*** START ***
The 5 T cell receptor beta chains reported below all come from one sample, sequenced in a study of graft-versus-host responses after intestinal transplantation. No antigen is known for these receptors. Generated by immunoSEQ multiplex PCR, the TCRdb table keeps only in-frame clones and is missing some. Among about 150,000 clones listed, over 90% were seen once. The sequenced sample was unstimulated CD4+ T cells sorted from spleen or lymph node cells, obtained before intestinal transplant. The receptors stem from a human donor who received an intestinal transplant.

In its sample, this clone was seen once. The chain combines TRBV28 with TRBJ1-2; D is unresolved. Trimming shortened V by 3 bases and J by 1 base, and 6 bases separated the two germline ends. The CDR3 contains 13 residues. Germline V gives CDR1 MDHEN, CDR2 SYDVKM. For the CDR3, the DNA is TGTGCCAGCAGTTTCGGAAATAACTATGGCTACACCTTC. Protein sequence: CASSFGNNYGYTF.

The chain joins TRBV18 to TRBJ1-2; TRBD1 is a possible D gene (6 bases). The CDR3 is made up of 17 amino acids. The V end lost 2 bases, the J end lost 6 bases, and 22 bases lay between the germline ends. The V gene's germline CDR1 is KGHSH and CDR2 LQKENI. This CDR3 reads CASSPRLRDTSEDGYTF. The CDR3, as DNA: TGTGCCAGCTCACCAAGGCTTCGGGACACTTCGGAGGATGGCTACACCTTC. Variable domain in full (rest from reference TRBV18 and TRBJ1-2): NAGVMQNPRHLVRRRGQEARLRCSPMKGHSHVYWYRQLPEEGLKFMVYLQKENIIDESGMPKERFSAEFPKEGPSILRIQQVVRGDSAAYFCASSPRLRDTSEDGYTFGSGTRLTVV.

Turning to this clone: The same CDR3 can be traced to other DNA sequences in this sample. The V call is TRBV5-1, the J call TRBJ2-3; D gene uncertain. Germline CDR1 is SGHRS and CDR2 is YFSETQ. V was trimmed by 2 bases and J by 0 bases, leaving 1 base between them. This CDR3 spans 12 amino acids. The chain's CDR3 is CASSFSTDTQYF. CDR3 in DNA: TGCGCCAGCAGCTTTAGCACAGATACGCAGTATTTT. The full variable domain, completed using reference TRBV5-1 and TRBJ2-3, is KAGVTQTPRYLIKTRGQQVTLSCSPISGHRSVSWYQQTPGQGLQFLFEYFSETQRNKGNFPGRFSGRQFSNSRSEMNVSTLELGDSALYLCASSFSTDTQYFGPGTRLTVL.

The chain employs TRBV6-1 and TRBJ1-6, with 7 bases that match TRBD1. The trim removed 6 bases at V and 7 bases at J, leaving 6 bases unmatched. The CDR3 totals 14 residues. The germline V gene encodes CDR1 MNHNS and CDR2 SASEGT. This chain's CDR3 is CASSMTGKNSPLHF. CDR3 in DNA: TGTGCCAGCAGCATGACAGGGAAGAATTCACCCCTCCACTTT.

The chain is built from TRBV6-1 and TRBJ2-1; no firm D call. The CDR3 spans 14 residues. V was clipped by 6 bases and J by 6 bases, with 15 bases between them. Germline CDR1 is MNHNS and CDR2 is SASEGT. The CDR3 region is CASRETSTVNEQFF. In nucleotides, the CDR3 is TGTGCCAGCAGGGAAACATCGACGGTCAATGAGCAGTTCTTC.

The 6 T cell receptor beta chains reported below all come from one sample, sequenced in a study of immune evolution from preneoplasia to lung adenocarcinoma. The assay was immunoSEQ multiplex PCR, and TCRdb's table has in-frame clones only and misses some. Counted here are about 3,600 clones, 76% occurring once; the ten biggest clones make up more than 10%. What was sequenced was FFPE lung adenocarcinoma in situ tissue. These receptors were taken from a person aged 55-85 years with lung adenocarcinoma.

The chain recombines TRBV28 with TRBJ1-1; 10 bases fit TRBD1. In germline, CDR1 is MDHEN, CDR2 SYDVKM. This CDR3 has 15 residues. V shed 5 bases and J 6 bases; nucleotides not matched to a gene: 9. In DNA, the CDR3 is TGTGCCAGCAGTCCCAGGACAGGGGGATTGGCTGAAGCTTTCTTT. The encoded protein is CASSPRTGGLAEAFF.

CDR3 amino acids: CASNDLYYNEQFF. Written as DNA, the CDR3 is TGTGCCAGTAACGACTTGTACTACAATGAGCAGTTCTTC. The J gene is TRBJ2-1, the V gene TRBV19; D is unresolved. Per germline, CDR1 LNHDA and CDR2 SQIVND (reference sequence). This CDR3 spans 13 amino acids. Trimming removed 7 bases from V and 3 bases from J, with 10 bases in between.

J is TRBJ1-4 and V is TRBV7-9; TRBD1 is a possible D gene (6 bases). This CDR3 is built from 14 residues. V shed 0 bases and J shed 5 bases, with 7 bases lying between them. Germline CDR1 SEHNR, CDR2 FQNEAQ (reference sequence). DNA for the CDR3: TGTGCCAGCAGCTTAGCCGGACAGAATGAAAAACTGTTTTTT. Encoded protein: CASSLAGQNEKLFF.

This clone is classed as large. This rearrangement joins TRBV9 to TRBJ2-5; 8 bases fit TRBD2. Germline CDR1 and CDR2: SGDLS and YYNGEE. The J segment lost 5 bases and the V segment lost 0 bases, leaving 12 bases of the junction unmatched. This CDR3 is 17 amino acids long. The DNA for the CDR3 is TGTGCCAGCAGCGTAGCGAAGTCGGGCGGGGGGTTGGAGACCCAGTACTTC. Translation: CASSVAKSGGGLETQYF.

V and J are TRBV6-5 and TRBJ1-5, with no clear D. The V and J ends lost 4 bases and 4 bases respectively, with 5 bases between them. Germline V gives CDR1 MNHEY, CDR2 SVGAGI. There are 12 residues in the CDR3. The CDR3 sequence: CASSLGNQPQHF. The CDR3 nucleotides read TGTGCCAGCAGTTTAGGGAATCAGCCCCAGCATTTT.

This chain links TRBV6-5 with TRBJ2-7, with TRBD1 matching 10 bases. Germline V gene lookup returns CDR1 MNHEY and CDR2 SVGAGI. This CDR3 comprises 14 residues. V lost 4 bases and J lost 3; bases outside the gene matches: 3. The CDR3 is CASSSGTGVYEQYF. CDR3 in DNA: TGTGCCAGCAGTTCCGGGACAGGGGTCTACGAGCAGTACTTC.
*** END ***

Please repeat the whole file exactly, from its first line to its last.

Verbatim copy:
The 5 T cell receptor beta chains reported below all come from one sample, sequenced in a study of graft-versus-host responses after intestinal transplantation. No antigen is known for these receptors. Generated by immunoSEQ multiplex PCR, the TCRdb table keeps only in-frame clones and is missing some. Among about 150,000 clones listed, over 90% were seen once. The sequenced sample was unstimulated CD4+ T cells sorted from spleen or lymph node cells, obtained before intestinal transplant. The receptors stem from a human donor who received an intestinal transplant.

In its sample, this clone was seen once. The chain combines TRBV28 with TRBJ1-2; D is unresolved. Trimming shortened V by 3 bases and J by 1 base, and 6 bases separated the two germline ends. The CDR3 contains 13 residues. Germline V gives CDR1 MDHEN, CDR2 SYDVKM. For the CDR3, the DNA is TGTGCCAGCAGTTTCGGAAATAACTATGGCTACACCTTC. Protein sequence: CASSFGNNYGYTF.

The chain joins TRBV18 to TRBJ1-2; TRBD1 is a possible D gene (6 bases). The CDR3 is made up of 17 amino acids. The V end lost 2 bases, the J end lost 6 bases, and 22 bases lay between the germline ends. The V gene's germline CDR1 is KGHSH and CDR2 LQKENI. This CDR3 reads CASSPRLRDTSEDGYTF. The CDR3, as DNA: TGTGCCAGCTCACCAAGGCTTCGGGACACTTCGGAGGATGGCTACACCTTC. Variable domain in full (rest from reference TRBV18 and TRBJ1-2): NAGVMQNPRHLVRRRGQEARLRCSPMKGHSHVYWYRQLPEEGLKFMVYLQKENIIDESGMPKERFSAEFPKEGPSILRIQQVVRGDSAAYFCASSPRLRDTSEDGYTFGSGTRLTVV.

Turning to this clone: The same CDR3 can be traced to other DNA sequences in this sample. The V call is TRBV5-1, the J call TRBJ2-3; D gene uncertain. Germline CDR1 is SGHRS and CDR2 is YFSETQ. V was trimmed by 2 bases and J by 0 bases, leaving 1 base between them. This CDR3 spans 12 amino acids. The chain's CDR3 is CASSFSTDTQYF. CDR3 in DNA: TGCGCCAGCAGCTTTAGCACAGATACGCAGTATTTT. The full variable domain, completed using reference TRBV5-1 and TRBJ2-3, is KAGVTQTPRYLIKTRGQQVTLSCSPISGHRSVSWYQQTPGQGLQFLFEYFSETQRNKGNFPGRFSGRQFSNSRSEMNVSTLELGDSALYLCASSFSTDTQYFGPGTRLTVL.

The chain employs TRBV6-1 and TRBJ1-6, with 7 bases that match TRBD1. The trim removed 6 bases at V and 7 bases at J, leaving 6 bases unmatched. The CDR3 totals 14 residues. The germline V gene encodes CDR1 MNHNS and CDR2 SASEGT. This chain's CDR3 is CASSMTGKNSPLHF. CDR3 in DNA: TGTGCCAGCAGCATGACAGGGAAGAATTCACCCCTCCACTTT.

The chain is built from TRBV6-1 and TRBJ2-1; no firm D call. The CDR3 spans 14 residues. V was clipped by 6 bases and J by 6 bases, with 15 bases between them. Germline CDR1 is MNHNS and CDR2 is SASEGT. The CDR3 region is CASRETSTVNEQFF. In nucleotides, the CDR3 is TGTGCCAGCAGGGAAACATCGACGGTCAATGAGCAGTTCTTC.

The 6 T cell receptor beta chains reported below all come from one sample, sequenced in a study of immune evolution from preneoplasia to lung adenocarcinoma. The assay was immunoSEQ multiplex PCR, and TCRdb's table has in-frame clones only and misses some. Counted here are about 3,600 clones, 76% occurring once; the ten biggest clones make up more than 10%. What was sequenced was FFPE lung adenocarcinoma in situ tissue. These receptors were taken from a person aged 55-85 years with lung adenocarcinoma.

The chain recombines TRBV28 with TRBJ1-1; 10 bases fit TRBD1. In germline, CDR1 is MDHEN, CDR2 SYDVKM. This CDR3 has 15 residues. V shed 5 bases and J 6 bases; nucleotides not matched to a gene: 9. In DNA, the CDR3 is TGTGCCAGCAGTCCCAGGACAGGGGGATTGGCTGAAGCTTTCTTT. The encoded protein is CASSPRTGGLAEAFF.

CDR3 amino acids: CASNDLYYNEQFF. Written as DNA, the CDR3 is TGTGCCAGTAACGACTTGTACTACAATGAGCAGTTCTTC. The J gene is TRBJ2-1, the V gene TRBV19; D is unresolved. Per germline, CDR1 LNHDA and CDR2 SQIVND (reference sequence). This CDR3 spans 13 amino acids. Trimming removed 7 bases from V and 3 bases from J, with 10 bases in between.

J is TRBJ1-4 and V is TRBV7-9; TRBD1 is a possible D gene (6 bases). This CDR3 is built from 14 residues. V shed 0 bases and J shed 5 bases, with 7 bases lying between them. Germline CDR1 SEHNR, CDR2 FQNEAQ (reference sequence). DNA for the CDR3: TGTGCCAGCAGCTTAGCCGGACAGAATGAAAAACTGTTTTTT. Encoded protein: CASSLAGQNEKLFF.

This clone is classed as large. This rearrangement joins TRBV9 to TRBJ2-5; 8 bases fit TRBD2. Germline CDR1 and CDR2: SGDLS and YYNGEE. The J segment lost 5 bases and the V segment lost 0 bases, leaving 12 bases of the junction unmatched. This CDR3 is 17 amino acids long. The DNA for the CDR3 is TGTGCCAGCAGCGTAGCGAAGTCGGGCGGGGGGTTGGAGACCCAGTACTTC. Translation: CASSVAKSGGGLETQYF.

V and J are TRBV6-5 and TRBJ1-5, with no clear D. The V and J ends lost 4 bases and 4 bases respectively, with 5 bases between them. Germline V gives CDR1 MNHEY, CDR2 SVGAGI. There are 12 residues in the CDR3. The CDR3 sequence: CASSLGNQPQHF. The CDR3 nucleotides read TGTGCCAGCAGTTTAGGGAATCAGCCCCAGCATTTT.

This chain links TRBV6-5 with TRBJ2-7, with TRBD1 matching 10 bases. Germline V gene lookup returns CDR1 MNHEY and CDR2 SVGAGI. This CDR3 comprises 14 residues. V lost 4 bases and J lost 3; bases outside the gene matches: 3. The CDR3 is CASSSGTGVYEQYF. CDR3 in DNA: TGTGCCAGCAGTTCCGGGACAGGGGTCTACGAGCAGTACTTC.